By Clay Wyatt
Posted on 03/18/2016
Consider a situation in which you’re in a job interview with your prospective manager. He barely shakes your hand and never smiles. He crosses his arms during much of the interview and rolls his eyes after one of your responses. The interview ends with him answering his phone and motioning for you to leave. Would you still be interested in this job?
If the above interviewer decided to call you in for another interview or extend an offer, you’d probably hesitate before moving forward. Even if you were otherwise interested in the job, the manager’s body language probably would have left you with a negative impression. Similarly, your body language might mean the difference between receiving an offer or a two-line rejection email.
Fortunately, you can improve your odds of getting a job by properly managing your body language. Here are eight body language tips for your next job interview.
1. Offer a Firm Handshake
Offer a firm handshake to express confidence, but match the interviewer’s strength. So if you end up lifting the interviewer off his feet because your handshake is so strong, it’s probably time to adjust it!
2. Face the Interviewer
Forbes advises sitting with your shoulders squared and toes aimed toward anyone you’re speaking with at work. This advice should also be helpful during a job interview. Doing so demonstrates attentiveness and openness.
3. Keep Your Arms Uncrossed
Crossed arms demonstrate resistance, which isn’t the best way to convince an interviewer to hire you. As such, keep them uncrossed during your next job interview.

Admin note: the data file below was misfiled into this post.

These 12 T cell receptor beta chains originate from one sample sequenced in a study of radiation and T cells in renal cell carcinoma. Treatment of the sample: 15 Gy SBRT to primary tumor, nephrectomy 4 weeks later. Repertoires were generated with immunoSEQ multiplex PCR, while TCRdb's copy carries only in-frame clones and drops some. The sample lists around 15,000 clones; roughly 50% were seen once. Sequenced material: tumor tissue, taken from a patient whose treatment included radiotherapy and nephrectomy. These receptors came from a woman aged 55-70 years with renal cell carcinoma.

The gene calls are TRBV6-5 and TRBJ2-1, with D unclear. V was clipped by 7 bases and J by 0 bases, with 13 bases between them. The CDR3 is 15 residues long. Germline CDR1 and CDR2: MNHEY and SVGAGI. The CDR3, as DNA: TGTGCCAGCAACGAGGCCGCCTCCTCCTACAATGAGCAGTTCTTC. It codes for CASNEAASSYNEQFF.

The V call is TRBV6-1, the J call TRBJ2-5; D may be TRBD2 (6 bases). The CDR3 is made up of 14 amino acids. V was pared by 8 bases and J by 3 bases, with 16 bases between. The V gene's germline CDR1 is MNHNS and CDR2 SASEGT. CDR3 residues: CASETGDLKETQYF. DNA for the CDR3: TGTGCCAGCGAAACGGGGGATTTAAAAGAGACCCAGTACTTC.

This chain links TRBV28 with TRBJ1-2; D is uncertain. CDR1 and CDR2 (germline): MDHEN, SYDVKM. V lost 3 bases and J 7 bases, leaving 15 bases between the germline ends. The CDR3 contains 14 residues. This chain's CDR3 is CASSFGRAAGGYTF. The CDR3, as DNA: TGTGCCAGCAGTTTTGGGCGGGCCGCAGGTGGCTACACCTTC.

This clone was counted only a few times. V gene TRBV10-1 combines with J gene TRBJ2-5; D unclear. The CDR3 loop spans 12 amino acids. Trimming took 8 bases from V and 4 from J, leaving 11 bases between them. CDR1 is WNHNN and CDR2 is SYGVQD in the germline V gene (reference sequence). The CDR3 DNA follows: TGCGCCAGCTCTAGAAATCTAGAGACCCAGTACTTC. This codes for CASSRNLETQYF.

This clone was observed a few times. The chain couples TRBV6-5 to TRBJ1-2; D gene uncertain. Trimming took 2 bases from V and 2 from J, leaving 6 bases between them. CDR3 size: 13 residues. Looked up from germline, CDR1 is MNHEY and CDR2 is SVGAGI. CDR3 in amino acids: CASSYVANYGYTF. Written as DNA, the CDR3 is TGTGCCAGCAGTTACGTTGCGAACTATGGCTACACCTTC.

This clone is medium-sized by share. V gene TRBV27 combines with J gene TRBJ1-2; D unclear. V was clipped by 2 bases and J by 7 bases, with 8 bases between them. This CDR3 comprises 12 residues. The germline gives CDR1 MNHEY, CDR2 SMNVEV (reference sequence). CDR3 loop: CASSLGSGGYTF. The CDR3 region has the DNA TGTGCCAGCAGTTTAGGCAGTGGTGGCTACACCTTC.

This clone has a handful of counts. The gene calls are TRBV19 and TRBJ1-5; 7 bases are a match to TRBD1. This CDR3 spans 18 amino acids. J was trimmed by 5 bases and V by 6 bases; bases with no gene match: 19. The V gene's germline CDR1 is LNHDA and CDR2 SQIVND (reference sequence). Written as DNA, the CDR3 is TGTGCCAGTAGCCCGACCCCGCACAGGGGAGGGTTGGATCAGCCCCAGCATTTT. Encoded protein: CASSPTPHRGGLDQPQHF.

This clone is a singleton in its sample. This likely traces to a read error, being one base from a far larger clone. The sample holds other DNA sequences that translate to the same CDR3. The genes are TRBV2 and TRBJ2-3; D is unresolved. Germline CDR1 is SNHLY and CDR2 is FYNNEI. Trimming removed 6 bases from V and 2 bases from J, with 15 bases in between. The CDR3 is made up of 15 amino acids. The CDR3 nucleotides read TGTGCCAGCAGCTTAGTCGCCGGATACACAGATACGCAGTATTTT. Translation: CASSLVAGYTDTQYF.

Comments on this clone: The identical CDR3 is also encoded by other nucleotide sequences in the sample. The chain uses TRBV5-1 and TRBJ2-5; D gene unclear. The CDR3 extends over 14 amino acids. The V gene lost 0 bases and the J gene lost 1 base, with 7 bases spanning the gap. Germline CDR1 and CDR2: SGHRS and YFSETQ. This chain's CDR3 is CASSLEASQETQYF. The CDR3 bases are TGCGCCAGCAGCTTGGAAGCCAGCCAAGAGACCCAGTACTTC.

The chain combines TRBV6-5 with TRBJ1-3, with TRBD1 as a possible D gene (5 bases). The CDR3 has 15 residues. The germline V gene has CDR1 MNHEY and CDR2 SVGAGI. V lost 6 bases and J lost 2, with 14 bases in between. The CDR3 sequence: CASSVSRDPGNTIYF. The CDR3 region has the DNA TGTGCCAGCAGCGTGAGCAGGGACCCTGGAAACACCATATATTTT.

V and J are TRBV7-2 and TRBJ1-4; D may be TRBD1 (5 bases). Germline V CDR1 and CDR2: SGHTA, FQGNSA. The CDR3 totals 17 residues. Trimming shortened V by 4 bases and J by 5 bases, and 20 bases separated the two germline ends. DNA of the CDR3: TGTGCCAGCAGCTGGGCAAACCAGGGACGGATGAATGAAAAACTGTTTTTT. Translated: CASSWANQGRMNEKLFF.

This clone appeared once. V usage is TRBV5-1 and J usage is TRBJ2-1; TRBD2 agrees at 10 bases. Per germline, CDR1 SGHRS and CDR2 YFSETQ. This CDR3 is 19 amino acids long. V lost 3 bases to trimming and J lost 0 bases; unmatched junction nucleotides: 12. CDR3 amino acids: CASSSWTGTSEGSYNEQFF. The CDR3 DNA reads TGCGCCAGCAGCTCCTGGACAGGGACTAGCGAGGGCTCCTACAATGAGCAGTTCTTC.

4. Keep Your Hands Open
According to Louisiana Tech University, keeping your hands open with your palms facing up expresses honesty and receptiveness. Meanwhile, it notes that keeping your hands closed with your palms facing down indicates that you’re unreceptive. As the former will probably help you a lot more than the latter, be sure to keep your hands open during the interview.
5. Smile and Nod
Smile and nod as the interviewer speaks without overdoing it. In other words, it’s not a good idea to sit with a blank stare as the interviewer describes the position. At the same time, it may be counterproductive to sit with a huge smile on your face as the interviewer explains the challenges that his company is facing, so be sure to do so when it seems appropriate.
6. Don’t Watch the Clock
While you probably wouldn’t just stare at the clock, be sure not to check it frequently. Watching the clock suggests that you don’t want to be there. That’s not the best way to convince the employer that you’re excited about the opportunity and the interview may end quicker than you hoped.
7. Don’t Bite Your Nails
Biting your nails suggests that you’re nervous. While the hiring manager will probably understand this, it won’t help you get the job.
8. Make Eye Contact
Eye contact demonstrates interest, among other things. As the employer probably wants its next employee to be interested in the job, this should work in your favor.